Lucy, book booth guard dog, NOT mascot! A sweet and shy pup who “kept the riff-raff away,” as described by her booth host. (c) Photo by Zara D. Garcia-Alvarez. All rights reserved.

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Thanks to Lucy, a sweet and shy pup who “kept the riff-raff away,” as described by her booth host. She was the book booth guard, not a mascot—and a pleasure to meet.

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And in lieu of Hobbit Day (which was indeed September 22), the popular book was also featured at the festival.

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The Hobbit bean bag game. (c) Photo by Zara D. Garcia-Alvarez. All rights reserved.
The Hobbit bean bag game. (c) Photo by Zara D. Garcia-Alvarez. All rights reserved.

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We were wistful in seeing this and secretly wished our kids were with us. They would have loved a shot at playing this!

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And of course, we dropped by the Penguin Random House Remarkable Reads Tent to support writers. (We arrived at 10:45 a.m., so we were early enough to catch this!)

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Penguin Random House Reading Tent. (c) Photo by Zara D. Garcia-Alvarez. All rights reserved.
Penguin Random House Reading Tent. (c) Photo by Zara D. Garcia-Alvarez. All rights reserved.

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Marthe Jocelyn, author of "Sneaky Art." (c) Photo by Zara D. Garcia-Alvarez. All rights reserved.
Marthe Jocelyn, author of “Sneaky Art.” (c) Photo by Zara D. Garcia-Alvarez. All rights reserved.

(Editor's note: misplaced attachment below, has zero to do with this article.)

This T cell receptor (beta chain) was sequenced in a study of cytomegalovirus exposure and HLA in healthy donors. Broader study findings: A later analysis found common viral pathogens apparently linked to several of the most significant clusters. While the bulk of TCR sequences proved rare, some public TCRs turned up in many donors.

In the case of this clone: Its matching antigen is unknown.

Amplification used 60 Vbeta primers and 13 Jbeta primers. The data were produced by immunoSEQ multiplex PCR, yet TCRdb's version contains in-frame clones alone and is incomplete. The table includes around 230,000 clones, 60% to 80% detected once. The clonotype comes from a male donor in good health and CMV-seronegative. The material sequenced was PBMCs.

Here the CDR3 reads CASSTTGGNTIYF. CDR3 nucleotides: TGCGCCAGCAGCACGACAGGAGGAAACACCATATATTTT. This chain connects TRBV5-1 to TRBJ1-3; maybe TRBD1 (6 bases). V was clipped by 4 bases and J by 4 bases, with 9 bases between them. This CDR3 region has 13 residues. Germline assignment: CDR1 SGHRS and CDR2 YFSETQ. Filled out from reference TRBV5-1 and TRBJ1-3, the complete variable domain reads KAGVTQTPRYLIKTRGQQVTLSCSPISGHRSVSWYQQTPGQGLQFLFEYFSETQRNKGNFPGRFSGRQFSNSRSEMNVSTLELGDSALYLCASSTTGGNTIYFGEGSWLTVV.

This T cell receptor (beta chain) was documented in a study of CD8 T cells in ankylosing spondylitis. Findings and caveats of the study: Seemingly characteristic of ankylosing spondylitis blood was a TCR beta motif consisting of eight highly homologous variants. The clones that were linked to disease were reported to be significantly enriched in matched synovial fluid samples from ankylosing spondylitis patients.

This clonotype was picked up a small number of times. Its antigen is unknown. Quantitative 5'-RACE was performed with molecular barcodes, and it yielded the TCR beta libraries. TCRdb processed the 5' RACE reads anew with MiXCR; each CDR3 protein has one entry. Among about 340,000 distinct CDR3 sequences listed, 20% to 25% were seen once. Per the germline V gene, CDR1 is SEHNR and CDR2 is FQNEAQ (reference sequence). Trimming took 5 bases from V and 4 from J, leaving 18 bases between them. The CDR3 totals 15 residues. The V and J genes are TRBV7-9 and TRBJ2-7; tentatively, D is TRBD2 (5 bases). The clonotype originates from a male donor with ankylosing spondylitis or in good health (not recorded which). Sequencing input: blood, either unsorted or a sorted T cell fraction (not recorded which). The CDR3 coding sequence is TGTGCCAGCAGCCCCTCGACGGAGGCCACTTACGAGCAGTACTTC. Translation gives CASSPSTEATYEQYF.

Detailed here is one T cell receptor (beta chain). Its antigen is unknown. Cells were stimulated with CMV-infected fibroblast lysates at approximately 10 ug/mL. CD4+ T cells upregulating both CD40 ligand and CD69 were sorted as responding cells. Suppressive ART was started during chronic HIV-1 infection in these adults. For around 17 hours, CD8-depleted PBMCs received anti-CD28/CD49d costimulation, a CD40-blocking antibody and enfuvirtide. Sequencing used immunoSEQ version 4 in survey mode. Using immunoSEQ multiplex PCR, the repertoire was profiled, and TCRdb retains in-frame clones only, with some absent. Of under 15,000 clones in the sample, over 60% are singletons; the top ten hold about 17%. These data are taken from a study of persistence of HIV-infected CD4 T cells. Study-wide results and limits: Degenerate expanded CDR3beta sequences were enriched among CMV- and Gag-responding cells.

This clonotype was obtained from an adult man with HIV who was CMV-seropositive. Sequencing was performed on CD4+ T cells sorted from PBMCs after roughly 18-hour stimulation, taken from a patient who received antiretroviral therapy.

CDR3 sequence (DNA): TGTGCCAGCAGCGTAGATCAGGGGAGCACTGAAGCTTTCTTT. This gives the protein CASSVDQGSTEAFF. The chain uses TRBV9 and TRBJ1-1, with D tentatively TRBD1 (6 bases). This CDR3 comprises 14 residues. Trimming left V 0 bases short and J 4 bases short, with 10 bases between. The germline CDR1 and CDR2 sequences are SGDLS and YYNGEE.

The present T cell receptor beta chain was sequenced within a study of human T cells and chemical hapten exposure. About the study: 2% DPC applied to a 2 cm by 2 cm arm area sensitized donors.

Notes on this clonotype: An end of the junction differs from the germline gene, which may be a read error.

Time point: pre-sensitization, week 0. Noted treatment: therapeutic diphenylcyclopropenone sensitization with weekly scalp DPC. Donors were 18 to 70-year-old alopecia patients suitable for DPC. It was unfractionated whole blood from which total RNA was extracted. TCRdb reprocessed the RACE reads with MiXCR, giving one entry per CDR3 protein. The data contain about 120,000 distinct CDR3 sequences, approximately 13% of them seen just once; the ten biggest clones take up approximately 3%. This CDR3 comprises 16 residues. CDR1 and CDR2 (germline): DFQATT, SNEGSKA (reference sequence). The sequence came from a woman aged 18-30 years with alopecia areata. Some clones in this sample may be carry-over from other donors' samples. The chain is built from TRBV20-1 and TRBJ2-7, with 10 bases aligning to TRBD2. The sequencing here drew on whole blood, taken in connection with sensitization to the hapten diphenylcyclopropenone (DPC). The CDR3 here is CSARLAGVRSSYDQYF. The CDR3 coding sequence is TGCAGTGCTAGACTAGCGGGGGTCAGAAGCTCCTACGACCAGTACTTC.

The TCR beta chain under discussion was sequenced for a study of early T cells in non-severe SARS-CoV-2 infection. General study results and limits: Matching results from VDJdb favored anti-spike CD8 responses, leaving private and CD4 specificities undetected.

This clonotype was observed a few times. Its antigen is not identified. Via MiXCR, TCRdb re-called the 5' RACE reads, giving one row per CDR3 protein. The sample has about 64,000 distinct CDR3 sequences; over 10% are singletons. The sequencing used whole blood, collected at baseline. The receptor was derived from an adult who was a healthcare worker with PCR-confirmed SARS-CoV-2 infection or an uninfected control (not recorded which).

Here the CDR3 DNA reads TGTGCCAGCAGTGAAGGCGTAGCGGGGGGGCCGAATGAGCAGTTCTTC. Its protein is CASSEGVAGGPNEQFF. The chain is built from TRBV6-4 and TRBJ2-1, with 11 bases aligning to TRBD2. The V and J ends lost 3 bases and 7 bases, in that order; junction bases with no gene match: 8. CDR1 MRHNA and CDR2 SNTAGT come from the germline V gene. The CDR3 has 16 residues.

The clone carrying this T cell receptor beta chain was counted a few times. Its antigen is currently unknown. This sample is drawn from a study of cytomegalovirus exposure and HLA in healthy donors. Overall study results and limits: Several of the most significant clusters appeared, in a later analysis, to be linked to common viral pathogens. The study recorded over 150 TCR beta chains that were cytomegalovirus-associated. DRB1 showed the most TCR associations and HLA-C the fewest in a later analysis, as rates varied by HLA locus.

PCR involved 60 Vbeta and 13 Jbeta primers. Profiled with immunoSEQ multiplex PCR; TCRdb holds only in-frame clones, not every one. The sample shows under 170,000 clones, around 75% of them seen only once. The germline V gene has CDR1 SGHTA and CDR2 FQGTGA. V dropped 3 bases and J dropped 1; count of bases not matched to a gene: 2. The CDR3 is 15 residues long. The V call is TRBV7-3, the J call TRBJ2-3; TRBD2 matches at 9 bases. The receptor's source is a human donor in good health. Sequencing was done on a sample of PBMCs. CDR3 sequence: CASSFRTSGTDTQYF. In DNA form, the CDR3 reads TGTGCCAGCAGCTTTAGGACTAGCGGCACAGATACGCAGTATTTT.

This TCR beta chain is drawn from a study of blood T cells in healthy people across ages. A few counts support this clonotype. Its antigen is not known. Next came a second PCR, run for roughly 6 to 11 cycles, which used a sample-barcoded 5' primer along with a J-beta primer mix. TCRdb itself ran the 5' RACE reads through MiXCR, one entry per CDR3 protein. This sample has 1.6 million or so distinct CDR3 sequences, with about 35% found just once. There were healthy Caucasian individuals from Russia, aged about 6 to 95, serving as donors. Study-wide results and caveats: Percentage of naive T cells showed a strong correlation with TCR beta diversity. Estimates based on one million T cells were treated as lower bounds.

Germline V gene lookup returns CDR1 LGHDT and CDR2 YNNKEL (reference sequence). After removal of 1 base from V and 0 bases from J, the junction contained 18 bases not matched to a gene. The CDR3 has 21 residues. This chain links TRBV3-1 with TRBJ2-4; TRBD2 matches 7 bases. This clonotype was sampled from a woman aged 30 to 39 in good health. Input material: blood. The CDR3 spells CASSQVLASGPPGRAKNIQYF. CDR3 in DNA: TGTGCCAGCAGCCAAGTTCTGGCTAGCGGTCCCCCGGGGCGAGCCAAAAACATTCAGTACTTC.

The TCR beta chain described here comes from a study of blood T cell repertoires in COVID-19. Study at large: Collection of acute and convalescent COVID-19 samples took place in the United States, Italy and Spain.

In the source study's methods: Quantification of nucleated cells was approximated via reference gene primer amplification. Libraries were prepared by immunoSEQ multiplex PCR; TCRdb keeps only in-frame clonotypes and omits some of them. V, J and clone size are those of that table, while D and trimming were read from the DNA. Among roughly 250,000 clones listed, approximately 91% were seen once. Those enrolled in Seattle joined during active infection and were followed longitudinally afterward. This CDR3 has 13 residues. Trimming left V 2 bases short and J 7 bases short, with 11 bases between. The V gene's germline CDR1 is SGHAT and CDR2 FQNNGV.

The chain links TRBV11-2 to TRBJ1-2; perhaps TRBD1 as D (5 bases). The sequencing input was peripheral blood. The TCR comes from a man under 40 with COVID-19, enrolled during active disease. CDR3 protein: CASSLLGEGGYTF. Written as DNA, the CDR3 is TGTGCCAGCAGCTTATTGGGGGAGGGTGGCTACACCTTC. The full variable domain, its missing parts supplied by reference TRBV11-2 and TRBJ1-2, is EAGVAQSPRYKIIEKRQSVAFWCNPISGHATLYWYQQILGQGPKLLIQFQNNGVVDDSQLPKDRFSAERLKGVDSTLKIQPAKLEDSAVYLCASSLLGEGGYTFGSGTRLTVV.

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Since my husband and I arrived extra early to the Word on the Street Festival, we caught a presentation by Marthe Jocelyn, author of a fun, craft book called Sneaky Art. Better than that, we were also able to participate in making a craft of our own: a paper cupcake. Simple? Yes. Fast? Yes. Fun? Absolutely. I brought my craft home and look forward to showing my kids how to make one, too. (I also love baking cupcakes, so this craft was right up my alley.)

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My cupcake craft. Made at Word on the Street Toronto 2013. (c) Photo by Zara D. Garcia-Alvarez. All rights reserved.
My cupcake craft. Made at Word on the Street Toronto 2013. (c) Photo by Zara D. Garcia-Alvarez. All rights reserved.

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We were also able to hear Katrina Onstad, author of Everybody Has Everything, read from her novel that was longlisted for the Scotiabank Giller Prize. (And when my husband and I went to Tim Horton’s for lunch, I ran into her in the ladies’ washroom! I’m not kidding.)